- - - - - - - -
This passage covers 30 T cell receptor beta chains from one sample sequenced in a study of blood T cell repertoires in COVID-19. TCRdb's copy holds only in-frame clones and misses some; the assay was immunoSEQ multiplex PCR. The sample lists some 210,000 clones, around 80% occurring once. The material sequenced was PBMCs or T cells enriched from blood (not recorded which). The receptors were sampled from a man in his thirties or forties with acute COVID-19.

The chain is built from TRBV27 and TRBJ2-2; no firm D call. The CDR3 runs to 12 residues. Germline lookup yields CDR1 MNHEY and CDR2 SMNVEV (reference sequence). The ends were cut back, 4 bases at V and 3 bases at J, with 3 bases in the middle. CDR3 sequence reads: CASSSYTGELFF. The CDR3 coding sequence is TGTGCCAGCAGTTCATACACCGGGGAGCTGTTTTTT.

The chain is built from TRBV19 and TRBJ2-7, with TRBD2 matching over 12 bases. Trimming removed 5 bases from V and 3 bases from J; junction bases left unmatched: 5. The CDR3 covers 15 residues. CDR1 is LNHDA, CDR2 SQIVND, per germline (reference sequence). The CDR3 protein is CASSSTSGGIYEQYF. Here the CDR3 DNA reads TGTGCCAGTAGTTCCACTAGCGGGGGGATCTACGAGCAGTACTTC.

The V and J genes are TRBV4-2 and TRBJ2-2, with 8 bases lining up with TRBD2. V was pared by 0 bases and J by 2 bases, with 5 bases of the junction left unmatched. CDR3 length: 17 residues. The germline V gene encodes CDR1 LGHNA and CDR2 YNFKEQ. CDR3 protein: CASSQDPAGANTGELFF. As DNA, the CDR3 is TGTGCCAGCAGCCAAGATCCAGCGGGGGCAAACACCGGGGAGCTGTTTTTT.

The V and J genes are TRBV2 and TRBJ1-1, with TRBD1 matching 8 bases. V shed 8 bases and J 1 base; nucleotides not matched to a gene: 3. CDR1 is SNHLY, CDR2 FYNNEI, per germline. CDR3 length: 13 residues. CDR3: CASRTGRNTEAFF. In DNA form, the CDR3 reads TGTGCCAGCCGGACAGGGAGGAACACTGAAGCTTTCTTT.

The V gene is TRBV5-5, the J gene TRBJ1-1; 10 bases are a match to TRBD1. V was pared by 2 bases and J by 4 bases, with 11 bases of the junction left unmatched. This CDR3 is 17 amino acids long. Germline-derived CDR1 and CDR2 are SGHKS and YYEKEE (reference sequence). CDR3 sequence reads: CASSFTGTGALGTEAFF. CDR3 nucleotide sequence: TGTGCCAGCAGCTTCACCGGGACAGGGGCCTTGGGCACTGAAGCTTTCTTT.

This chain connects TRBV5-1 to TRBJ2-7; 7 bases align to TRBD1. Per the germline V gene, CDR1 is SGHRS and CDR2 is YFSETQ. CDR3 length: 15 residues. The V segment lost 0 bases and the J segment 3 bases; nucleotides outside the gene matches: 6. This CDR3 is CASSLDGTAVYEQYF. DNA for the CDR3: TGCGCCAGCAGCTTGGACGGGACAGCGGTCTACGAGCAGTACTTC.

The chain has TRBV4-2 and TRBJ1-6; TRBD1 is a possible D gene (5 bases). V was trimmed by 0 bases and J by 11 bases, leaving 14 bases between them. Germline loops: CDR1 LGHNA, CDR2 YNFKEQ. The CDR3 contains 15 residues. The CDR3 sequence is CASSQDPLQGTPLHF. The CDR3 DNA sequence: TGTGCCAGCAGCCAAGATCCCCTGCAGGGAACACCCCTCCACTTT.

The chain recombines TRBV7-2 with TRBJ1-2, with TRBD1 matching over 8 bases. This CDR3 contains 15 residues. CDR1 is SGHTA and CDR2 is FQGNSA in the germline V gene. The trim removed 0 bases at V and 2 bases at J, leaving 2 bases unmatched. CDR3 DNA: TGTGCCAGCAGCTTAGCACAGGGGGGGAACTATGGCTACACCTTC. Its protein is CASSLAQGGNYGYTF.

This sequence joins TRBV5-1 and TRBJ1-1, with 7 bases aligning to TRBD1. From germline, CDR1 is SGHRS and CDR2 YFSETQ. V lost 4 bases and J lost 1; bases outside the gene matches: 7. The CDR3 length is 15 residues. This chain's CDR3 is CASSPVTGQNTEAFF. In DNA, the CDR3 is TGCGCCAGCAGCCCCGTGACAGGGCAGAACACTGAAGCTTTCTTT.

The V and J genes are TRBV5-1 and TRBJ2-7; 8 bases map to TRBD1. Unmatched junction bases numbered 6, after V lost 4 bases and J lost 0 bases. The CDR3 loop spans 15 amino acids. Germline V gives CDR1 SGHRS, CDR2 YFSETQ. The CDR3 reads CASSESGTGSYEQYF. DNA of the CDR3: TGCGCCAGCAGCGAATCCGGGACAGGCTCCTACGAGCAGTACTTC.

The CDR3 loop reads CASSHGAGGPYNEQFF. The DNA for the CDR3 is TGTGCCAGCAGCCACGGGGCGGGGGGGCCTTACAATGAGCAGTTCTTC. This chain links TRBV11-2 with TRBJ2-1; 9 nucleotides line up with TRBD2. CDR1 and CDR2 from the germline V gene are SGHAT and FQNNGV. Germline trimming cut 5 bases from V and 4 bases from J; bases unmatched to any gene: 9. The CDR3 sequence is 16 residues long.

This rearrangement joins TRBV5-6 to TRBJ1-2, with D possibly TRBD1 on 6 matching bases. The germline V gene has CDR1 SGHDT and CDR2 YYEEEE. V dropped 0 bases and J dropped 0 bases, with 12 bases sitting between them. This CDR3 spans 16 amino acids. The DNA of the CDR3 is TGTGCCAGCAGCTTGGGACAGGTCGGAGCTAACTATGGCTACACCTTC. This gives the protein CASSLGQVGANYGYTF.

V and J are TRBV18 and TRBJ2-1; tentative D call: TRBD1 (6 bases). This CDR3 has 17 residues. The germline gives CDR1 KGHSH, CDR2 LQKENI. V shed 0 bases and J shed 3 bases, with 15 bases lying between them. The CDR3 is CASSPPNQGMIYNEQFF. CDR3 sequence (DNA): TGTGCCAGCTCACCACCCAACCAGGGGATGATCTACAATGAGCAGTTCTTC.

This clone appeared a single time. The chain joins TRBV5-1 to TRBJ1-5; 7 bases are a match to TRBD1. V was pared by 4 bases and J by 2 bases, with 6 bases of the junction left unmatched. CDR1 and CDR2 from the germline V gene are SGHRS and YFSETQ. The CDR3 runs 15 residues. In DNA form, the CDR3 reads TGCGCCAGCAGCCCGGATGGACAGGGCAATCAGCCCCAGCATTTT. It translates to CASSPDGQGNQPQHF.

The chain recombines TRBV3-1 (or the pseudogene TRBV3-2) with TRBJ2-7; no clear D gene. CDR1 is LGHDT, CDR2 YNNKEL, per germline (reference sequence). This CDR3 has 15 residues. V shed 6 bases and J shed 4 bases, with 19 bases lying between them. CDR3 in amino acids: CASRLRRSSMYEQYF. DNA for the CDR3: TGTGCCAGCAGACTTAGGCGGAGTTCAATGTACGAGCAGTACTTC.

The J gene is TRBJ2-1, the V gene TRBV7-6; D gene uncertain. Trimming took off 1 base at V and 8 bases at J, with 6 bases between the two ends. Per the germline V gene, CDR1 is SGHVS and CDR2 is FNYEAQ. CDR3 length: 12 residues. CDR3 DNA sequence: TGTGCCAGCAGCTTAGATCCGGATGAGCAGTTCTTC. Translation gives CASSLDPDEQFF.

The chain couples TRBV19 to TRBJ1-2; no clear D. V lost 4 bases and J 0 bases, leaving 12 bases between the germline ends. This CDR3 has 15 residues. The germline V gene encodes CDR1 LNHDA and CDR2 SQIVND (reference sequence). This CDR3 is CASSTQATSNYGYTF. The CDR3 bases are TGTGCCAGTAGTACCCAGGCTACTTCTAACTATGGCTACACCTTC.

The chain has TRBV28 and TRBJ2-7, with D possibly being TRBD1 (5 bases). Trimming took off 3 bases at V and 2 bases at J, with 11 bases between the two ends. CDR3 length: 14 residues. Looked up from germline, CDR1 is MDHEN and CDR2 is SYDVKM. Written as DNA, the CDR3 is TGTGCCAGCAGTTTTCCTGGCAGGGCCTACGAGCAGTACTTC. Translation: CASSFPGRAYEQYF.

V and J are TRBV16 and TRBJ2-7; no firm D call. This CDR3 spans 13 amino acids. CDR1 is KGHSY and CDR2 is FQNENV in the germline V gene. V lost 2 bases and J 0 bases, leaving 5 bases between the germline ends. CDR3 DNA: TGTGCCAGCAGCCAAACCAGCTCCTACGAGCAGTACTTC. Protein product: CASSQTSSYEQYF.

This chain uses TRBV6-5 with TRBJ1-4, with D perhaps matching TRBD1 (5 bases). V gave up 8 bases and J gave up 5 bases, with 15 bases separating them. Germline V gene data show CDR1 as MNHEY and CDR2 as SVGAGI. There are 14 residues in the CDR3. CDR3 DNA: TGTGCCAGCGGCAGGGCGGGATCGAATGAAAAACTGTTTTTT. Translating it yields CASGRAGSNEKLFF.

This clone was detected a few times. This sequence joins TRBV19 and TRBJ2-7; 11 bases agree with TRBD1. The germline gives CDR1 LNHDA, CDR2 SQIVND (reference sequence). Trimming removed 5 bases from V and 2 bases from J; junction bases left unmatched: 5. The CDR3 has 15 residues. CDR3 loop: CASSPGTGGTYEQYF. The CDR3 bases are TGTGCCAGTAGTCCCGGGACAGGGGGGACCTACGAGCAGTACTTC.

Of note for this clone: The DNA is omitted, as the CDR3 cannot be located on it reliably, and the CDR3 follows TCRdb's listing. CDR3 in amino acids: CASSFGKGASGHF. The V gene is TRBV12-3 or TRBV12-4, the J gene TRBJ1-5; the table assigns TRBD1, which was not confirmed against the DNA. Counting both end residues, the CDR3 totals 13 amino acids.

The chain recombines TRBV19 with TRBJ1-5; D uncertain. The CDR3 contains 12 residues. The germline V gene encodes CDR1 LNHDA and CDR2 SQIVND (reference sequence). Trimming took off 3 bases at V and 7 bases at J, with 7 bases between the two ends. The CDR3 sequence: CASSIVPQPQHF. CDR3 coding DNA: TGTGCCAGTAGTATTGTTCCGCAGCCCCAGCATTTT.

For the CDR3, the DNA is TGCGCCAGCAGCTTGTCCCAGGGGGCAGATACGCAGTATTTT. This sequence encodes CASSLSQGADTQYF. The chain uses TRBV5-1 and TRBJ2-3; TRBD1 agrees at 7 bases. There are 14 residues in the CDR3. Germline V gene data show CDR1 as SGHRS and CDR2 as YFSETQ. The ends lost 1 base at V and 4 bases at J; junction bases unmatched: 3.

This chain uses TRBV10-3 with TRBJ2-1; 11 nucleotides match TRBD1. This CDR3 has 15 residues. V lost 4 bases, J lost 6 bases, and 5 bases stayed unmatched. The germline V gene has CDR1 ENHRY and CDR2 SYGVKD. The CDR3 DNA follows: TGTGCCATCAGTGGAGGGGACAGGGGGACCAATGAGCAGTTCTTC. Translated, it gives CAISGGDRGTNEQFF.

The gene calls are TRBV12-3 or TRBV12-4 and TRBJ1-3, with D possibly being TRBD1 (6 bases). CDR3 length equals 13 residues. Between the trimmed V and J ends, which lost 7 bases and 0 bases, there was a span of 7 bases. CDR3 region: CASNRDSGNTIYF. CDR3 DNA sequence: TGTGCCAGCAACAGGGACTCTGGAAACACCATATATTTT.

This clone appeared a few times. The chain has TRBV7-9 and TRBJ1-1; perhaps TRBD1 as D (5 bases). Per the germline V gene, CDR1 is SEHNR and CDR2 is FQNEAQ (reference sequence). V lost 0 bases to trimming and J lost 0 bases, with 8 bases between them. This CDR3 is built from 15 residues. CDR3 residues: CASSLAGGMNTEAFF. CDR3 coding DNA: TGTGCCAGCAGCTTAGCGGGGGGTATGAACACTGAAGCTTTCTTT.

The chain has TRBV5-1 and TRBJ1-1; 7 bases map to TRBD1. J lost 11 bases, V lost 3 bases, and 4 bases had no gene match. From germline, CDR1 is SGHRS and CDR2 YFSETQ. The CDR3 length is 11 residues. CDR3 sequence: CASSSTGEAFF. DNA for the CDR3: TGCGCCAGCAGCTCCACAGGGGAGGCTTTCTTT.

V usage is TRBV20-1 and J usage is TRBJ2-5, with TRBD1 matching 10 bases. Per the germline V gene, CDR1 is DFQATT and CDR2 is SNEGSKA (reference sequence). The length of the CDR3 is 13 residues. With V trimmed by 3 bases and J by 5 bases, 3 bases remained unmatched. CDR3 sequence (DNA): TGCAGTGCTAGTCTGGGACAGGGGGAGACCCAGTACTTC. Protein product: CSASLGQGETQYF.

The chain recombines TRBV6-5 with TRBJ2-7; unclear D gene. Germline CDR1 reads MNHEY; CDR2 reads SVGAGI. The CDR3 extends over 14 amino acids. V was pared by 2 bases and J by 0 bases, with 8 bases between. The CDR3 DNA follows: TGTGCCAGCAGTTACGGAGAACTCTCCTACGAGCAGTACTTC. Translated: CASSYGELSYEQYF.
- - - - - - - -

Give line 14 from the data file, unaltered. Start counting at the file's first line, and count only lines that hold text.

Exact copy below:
V and J are TRBV18 and TRBJ2-1; tentative D call: TRBD1 (6 bases). This CDR3 has 17 residues. The germline gives CDR1 KGHSH, CDR2 LQKENI. V shed 0 bases and J shed 3 bases, with 15 bases lying between them. The CDR3 is CASSPPNQGMIYNEQFF. CDR3 sequence (DNA): TGTGCCAGCTCACCACCCAACCAGGGGATGATCTACAATGAGCAGTTCTTC.